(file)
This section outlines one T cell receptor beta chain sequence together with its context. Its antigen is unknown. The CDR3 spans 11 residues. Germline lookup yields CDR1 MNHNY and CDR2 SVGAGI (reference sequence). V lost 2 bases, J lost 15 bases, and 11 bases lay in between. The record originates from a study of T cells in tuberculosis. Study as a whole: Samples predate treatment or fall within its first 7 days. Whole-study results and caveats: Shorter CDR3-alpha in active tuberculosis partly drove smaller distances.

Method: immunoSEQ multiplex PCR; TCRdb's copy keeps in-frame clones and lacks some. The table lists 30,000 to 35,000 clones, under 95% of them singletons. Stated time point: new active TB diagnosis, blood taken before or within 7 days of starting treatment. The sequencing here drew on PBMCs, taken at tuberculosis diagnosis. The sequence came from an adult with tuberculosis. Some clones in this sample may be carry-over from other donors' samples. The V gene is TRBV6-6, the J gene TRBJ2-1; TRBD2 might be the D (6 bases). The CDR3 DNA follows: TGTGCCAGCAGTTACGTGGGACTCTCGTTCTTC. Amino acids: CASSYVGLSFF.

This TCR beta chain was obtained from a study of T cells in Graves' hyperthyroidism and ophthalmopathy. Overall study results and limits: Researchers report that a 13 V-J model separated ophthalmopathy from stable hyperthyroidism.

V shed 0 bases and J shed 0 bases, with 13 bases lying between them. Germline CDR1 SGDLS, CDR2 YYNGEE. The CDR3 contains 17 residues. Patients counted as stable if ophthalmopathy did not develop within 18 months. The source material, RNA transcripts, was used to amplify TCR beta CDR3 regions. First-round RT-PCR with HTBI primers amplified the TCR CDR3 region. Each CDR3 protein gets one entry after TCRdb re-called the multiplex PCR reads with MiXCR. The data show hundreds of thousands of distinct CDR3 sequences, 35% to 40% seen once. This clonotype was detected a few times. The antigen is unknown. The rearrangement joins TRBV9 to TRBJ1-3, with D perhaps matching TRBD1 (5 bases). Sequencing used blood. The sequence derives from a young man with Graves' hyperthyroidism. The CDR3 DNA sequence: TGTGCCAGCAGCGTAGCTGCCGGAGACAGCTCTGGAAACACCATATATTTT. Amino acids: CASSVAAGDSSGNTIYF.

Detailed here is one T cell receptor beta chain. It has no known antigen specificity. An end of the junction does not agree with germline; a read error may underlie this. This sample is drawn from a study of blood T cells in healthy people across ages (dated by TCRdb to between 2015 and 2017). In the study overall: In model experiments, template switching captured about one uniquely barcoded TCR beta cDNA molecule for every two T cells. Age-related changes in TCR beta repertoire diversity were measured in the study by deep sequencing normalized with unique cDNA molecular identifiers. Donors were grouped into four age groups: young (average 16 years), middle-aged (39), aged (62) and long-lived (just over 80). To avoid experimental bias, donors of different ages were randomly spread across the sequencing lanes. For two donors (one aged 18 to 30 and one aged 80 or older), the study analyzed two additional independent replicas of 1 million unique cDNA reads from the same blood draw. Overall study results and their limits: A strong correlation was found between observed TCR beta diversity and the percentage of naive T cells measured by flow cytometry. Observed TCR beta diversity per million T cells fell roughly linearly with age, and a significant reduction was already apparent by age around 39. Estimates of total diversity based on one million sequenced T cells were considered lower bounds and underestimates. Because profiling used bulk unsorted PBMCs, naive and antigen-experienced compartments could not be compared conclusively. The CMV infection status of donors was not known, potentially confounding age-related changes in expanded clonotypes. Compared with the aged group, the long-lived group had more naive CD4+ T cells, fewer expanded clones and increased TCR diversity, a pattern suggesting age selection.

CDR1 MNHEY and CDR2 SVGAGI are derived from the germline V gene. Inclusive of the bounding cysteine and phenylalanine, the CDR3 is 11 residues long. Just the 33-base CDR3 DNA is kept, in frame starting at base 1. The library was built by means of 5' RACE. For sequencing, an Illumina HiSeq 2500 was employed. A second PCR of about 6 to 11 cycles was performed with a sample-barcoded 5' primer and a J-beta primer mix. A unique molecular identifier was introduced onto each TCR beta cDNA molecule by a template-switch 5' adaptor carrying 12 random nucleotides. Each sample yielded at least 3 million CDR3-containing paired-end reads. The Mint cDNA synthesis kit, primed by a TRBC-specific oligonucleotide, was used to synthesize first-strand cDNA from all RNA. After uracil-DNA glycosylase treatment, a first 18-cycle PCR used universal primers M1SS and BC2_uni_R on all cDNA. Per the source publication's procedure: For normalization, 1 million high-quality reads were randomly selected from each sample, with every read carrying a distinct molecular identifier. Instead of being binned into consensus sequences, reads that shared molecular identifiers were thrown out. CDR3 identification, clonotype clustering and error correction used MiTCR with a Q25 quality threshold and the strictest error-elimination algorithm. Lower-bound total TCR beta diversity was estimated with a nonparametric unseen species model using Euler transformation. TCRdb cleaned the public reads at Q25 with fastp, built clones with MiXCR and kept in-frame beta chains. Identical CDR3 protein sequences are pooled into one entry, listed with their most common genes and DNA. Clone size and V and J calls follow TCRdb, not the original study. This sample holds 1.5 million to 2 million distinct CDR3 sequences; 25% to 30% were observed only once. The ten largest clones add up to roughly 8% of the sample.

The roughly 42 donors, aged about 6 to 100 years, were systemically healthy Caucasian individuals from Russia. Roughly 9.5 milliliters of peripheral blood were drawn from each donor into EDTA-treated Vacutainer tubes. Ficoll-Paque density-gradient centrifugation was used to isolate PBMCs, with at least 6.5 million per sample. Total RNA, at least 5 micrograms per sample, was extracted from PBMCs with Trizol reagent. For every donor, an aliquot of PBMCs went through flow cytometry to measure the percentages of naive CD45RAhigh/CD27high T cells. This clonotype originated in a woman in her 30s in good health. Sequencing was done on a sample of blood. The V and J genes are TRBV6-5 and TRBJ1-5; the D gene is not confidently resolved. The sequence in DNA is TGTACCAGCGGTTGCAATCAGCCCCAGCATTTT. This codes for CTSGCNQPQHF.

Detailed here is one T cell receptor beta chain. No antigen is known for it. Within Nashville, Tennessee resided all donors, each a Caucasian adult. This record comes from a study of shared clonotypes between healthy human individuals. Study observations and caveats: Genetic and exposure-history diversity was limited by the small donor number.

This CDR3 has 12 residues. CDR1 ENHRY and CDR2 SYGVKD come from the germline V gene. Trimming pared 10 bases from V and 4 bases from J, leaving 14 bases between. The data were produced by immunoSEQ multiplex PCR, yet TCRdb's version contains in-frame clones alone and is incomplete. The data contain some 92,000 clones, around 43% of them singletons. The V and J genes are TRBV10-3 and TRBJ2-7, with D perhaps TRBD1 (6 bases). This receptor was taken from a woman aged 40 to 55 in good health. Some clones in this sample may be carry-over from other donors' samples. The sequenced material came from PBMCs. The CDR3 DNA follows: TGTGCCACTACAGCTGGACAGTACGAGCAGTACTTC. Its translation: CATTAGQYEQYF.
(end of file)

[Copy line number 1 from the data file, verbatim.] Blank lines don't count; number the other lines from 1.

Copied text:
This section outlines one T cell receptor beta chain sequence together with its context. Its antigen is unknown. The CDR3 spans 11 residues. Germline lookup yields CDR1 MNHNY and CDR2 SVGAGI (reference sequence). V lost 2 bases, J lost 15 bases, and 11 bases lay in between. The record originates from a study of T cells in tuberculosis. Study as a whole: Samples predate treatment or fall within its first 7 days. Whole-study results and caveats: Shorter CDR3-alpha in active tuberculosis partly drove smaller distances.